VILONIA — It might be hard to convince first-graders at Vilonia Primary School that there can be too many cooks in the kitchen.

About 125 first-graders Monday participated in making turkey, stuffing, mashed potatoes, corn bread, cranberries, green beans and pumpkin pie — traditional items served at a Thanksgiving dinner. 

With a plastic knife and a potato peeler, the students sliced, diced and chopped. They measured. They learned about the harvesting of each product. They learned about recipes. They helped, with the aid of teachers, to prepare six turkeys with stuffing, six pies, 15 pounds of potatoes, four pounds of cranberries and 140 green beans. And, of course, they ate.  

"We built a lot of academics into this project," said teacher Jeanne Harvey, who spearheaded the event, along with the help of the other first grade teachers. "We incorporated math, social studies, science and reading — actually all the curriculum. Really though, this is about so much more. Each one of these kids will have a Thanksgiving meal. This looks like an affluent school on the outside but there’s a lot of needy families with kids here."

Harvey talked about her own childhood memories of Thanksgiving. She awoke to the smell of turkey cooking in the oven. And, from a young age, she was assigned kitchen duty including unwrapping the butter and mixing the stuffing. 

"Thanksgiving is my favorite holiday," Harvey said. "The sense of smell promises to bring up those memories. When they (the children) smell a turkey cooking, I want them to have fond memories of this school and their first grade forever." 

As the students waited patiently in their rooms for their turn to go through the make-shift buffet line, teachers quizzed them on topics. Teacher Virginia Pratt asked the students if they remembered the five states that grew the most cranberries. Hands in the air, students named off Oregon, New Jersey, Washington, Massachusetts and Wisconsin.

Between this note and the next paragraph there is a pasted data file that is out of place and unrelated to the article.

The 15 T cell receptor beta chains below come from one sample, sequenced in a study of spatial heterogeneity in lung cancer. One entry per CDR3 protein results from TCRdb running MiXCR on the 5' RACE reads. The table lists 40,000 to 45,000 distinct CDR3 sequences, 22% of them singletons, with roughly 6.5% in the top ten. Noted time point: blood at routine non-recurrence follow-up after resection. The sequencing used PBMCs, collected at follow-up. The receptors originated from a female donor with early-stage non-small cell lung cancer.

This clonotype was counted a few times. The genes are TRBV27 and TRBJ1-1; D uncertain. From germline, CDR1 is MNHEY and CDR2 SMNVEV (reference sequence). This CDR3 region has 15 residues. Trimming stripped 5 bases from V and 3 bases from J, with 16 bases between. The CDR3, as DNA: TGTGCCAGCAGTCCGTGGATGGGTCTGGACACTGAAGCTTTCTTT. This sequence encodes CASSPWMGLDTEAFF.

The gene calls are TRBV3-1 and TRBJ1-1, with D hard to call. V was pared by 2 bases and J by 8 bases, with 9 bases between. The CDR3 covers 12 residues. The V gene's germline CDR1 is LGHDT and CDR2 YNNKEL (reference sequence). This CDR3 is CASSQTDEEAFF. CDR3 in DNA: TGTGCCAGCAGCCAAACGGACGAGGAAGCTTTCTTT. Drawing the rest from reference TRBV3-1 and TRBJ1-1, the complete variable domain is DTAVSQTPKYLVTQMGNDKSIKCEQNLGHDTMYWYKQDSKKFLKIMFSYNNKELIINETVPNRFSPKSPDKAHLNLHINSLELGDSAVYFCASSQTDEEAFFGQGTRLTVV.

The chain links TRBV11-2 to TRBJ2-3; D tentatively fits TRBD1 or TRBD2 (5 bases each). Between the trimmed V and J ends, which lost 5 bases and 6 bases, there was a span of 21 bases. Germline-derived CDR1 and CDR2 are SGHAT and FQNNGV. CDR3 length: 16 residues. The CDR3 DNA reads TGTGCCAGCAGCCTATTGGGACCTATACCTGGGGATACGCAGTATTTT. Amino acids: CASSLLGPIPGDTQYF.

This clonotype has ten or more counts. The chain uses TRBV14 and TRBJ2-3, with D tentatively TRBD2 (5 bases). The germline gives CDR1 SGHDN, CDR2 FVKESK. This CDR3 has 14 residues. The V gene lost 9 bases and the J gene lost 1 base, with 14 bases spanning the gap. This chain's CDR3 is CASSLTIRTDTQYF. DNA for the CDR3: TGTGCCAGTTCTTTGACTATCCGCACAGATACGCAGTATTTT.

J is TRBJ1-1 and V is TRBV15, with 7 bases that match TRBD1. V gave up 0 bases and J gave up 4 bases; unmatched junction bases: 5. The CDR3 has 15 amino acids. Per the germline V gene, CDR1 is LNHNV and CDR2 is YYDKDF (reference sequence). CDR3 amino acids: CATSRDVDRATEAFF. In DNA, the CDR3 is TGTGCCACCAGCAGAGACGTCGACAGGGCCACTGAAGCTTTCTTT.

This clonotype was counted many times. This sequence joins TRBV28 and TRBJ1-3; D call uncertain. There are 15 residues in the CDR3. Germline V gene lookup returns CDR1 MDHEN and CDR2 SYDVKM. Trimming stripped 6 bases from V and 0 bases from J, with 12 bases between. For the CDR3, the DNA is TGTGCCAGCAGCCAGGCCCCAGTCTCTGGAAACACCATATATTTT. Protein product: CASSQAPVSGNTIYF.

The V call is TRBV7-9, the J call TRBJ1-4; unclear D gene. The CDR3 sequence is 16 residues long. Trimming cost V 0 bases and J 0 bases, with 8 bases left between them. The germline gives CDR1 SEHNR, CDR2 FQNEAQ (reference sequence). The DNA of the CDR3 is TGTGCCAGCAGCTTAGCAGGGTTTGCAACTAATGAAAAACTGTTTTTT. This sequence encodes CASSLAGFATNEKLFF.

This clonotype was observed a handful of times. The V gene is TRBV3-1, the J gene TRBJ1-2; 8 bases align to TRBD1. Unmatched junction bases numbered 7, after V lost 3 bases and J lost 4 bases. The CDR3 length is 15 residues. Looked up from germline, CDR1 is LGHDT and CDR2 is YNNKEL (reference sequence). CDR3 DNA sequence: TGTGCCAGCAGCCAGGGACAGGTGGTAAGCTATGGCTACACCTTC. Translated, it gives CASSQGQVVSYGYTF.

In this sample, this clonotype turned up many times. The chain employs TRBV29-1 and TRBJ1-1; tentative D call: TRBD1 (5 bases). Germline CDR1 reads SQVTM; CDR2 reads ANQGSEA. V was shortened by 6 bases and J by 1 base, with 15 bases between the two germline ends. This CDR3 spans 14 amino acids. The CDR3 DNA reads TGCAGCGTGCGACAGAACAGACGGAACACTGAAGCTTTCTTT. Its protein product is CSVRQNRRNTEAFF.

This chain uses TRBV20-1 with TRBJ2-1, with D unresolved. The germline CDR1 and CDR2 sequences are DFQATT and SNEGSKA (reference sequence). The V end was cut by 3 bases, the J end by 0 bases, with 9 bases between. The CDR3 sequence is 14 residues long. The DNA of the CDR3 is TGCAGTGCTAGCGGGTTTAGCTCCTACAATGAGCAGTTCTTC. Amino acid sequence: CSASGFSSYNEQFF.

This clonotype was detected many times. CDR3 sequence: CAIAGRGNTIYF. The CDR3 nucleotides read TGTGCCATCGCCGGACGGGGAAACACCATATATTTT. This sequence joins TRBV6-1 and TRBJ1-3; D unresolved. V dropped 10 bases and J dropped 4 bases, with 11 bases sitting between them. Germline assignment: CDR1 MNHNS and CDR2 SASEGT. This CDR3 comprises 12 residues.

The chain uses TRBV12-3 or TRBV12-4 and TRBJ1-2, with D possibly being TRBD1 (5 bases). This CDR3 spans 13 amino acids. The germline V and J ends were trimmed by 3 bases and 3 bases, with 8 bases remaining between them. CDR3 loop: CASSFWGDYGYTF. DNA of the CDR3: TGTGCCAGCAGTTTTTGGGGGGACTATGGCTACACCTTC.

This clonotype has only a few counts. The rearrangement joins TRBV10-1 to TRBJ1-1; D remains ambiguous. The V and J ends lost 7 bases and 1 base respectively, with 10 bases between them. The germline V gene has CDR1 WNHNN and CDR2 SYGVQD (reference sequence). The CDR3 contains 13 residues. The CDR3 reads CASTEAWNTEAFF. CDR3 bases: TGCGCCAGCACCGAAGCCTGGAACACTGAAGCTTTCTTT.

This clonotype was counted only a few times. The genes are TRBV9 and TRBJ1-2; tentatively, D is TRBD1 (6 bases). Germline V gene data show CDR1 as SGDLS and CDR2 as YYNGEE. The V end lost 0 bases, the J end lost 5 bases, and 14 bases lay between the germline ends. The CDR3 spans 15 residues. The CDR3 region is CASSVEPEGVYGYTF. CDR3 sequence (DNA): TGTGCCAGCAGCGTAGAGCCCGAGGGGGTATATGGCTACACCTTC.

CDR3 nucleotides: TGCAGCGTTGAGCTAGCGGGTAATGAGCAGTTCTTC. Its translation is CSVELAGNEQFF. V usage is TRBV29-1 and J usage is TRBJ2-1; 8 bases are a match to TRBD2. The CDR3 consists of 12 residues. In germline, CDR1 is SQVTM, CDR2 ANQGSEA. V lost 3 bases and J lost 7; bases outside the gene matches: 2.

Plates full, the students returned to their classrooms to devour their fixings. Some parents were on hand for the event and were also helping out. Between bites, students shared the woes of working hard to accomplish their mission. A couple of them also showed some wear on their fingers. The students, however, didn’t want to take credit for more than they had earned. They confessed their part of the preparation actually only involved cutting up one bean each, chopping a small piece of celery and taking a turn at peeling a potato. 

While the going was tough, some students said they learned a lot of facts and plan to share them during conversation around the table on Thanksgiving Day. They now know about the harvesting of cranberries as well as the difference between dressing and stuffing. Dressing is out and stuffing is in, one student said. Also, students learned about recipes and were entrusted to keep one regarding the secret ingredient in stuffing. 

The majority of the students declined to divulge any secret ingredients in the fixing, even with some prodding. However, one anonymous source whispered that  the secret ingredient in his teacher’s dressing is eggs.

"You weren’t suppose to tell," student Destiny McCarty said. "That is what a secret is all about."

It’s no secret though regarding the directions to cooking a good bird, they said. All you have to do, they said, is put it in the oven for five hours. There were some disagreements, though, as to the degrees it should be cooked at.  

One little girl said 500 degrees. One little boy said 130 degrees. That’s just one thing, another little boy said, he couldn’t remember so he would rely on the help of his grandmother for that  "little" detail. Harvey giggled at the thought of the little boy trying to tell his grandmother about cooking a turkey. 

As long as she is a first grade teacher, Harvey hopes to continue the tradition. Plenty of leftovers, she said, the students also learn about sharing and giving. The remainder of the meal is donated to the Women’s Shelter in Conway. It was delivered to the shelter by a parent who also helped with the serving. 

"I hope they all have many good meals from our gift," Harvey said. "We have donated to several causes but find this one the most fulfilling."